Recent publications and recommendations advocate restrictive transfusion strategies, as suggested in patient blood management (PBM) programmes. However, few data are available regarding intraoperative transfusion practices across Europe. The aim of this prospective, observational, multicentre (126 centres in 30 European countries), ESA-endorsed study was to describe intraoperative transfusion triggers and transfusion practices in non-cardiac surgery (excluding cardiothoracic, emergency or trauma surgery).

The key finding of this large study (n=5803 patients receiving at least one RBC transfusion, 1.8% of all screened patients) is that the triggers for intraoperative transfusion appear to be mainly physiological triggers (mostly hypotension), which were considered alone or in combination with other factors in 63.5% of the cases, whereas haemoglobin (Hb) concentrations were considered in “only” 41.4% of the cases (with a mean Hb of 8.1 ± 1.7 g/dL prior to the first RBC transfusion). Nonetheless, Hb seems to be a “hidden” trigger for transfusion since pre-transfusion Hb was around 8.1 g/dL even if when a “physiological trigger” was considered…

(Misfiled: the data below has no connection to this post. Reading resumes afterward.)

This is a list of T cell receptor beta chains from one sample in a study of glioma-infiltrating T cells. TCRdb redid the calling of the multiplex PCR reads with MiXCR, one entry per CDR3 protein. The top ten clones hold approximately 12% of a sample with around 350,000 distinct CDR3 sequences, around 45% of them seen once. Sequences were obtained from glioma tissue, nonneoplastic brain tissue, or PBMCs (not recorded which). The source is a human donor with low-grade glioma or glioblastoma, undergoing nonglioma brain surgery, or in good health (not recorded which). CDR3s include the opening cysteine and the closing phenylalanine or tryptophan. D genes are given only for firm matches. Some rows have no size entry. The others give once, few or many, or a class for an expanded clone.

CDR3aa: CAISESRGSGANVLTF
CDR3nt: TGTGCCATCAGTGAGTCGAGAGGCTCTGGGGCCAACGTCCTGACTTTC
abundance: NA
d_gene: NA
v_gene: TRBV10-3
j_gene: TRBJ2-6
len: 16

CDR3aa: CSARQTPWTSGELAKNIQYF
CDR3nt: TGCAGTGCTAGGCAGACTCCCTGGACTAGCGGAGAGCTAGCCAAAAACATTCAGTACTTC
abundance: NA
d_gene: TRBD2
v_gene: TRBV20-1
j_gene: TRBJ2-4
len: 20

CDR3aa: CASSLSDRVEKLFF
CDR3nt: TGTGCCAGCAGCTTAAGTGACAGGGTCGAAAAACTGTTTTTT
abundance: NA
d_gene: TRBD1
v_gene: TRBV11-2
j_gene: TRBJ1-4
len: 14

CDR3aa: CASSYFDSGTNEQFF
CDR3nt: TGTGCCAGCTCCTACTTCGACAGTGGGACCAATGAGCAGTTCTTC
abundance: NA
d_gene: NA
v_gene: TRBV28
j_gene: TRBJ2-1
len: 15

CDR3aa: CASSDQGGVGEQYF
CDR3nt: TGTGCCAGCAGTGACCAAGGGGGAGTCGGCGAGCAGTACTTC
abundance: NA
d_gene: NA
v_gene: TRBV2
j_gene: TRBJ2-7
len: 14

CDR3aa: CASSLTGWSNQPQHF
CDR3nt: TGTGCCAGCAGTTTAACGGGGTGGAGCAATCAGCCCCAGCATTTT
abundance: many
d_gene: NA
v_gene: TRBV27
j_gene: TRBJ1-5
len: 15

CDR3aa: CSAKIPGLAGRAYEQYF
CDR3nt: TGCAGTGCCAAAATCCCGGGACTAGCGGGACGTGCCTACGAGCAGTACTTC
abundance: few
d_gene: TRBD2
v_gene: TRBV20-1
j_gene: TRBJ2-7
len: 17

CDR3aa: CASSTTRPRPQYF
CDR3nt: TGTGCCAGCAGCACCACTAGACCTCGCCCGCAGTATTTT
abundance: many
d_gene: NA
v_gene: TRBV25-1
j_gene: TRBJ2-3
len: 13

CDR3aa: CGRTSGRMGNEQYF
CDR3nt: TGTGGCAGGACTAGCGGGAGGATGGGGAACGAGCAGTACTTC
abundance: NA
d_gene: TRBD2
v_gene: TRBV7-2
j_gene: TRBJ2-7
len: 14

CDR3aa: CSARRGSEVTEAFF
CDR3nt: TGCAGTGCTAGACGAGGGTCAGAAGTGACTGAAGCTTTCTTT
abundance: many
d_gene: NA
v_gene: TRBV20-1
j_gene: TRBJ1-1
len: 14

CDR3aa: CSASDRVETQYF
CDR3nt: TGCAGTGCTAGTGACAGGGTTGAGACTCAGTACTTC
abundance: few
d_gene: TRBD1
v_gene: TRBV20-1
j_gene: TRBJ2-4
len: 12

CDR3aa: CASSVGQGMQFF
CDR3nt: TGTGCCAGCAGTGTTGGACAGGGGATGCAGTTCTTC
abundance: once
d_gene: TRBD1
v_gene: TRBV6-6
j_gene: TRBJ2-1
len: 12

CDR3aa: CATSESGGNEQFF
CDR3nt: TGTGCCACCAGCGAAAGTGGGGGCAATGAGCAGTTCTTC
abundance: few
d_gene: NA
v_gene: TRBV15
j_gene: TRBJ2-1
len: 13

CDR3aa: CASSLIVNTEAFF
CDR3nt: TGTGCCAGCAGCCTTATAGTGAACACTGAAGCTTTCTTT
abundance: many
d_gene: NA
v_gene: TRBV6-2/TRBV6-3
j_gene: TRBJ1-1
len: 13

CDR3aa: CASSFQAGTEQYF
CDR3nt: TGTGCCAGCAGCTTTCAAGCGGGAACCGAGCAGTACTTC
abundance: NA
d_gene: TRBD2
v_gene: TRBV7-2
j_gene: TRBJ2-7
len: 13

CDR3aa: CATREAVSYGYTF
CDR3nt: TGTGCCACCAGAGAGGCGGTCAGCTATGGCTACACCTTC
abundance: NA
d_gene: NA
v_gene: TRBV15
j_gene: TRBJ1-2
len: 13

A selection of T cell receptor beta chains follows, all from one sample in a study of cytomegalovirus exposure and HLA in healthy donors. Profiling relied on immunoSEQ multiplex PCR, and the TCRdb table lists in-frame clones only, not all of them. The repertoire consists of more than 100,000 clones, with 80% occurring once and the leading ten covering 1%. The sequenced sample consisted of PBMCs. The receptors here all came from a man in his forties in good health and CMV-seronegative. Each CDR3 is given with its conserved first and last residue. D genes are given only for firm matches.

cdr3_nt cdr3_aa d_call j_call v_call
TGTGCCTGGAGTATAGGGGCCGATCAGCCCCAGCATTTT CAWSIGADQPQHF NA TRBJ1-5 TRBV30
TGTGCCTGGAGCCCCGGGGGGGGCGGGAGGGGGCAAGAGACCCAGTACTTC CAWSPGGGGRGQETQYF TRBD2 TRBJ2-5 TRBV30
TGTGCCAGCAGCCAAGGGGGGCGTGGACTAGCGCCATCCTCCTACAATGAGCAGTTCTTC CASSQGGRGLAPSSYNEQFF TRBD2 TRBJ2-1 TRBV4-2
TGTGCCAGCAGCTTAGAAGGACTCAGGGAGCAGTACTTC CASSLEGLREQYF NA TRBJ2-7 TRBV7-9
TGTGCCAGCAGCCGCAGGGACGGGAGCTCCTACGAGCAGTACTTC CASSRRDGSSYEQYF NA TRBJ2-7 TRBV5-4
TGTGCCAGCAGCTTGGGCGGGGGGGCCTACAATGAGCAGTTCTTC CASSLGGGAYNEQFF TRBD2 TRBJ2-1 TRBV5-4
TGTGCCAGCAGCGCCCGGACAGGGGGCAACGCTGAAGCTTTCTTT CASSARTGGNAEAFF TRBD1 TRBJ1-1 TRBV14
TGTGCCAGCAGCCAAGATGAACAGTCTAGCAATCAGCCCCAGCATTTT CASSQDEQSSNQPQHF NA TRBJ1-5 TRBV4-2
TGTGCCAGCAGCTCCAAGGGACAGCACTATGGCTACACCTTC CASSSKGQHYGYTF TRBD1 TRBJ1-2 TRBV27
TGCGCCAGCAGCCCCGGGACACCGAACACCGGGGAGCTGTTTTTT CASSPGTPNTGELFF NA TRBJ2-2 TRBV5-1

Preoperative anaemia was very frequent (82% of these transfused patients were anaemic at the beginning of surgery according to WHO criteria) and remained untreated (less than 1% of the centres used EPO or iron)! In addition, the mean postoperative Hb was relatively high (9.8 ± 1.8 g/dL) and only one third of the patients received 1 unit of blood.

This underscores that the principles of PBM are not applied, despite the fact that 63% of the centres claimed that they used a restrictive transfusion strategy. The results of this large observational study highlight the way to go for PBM.

– Sigismond Lasocki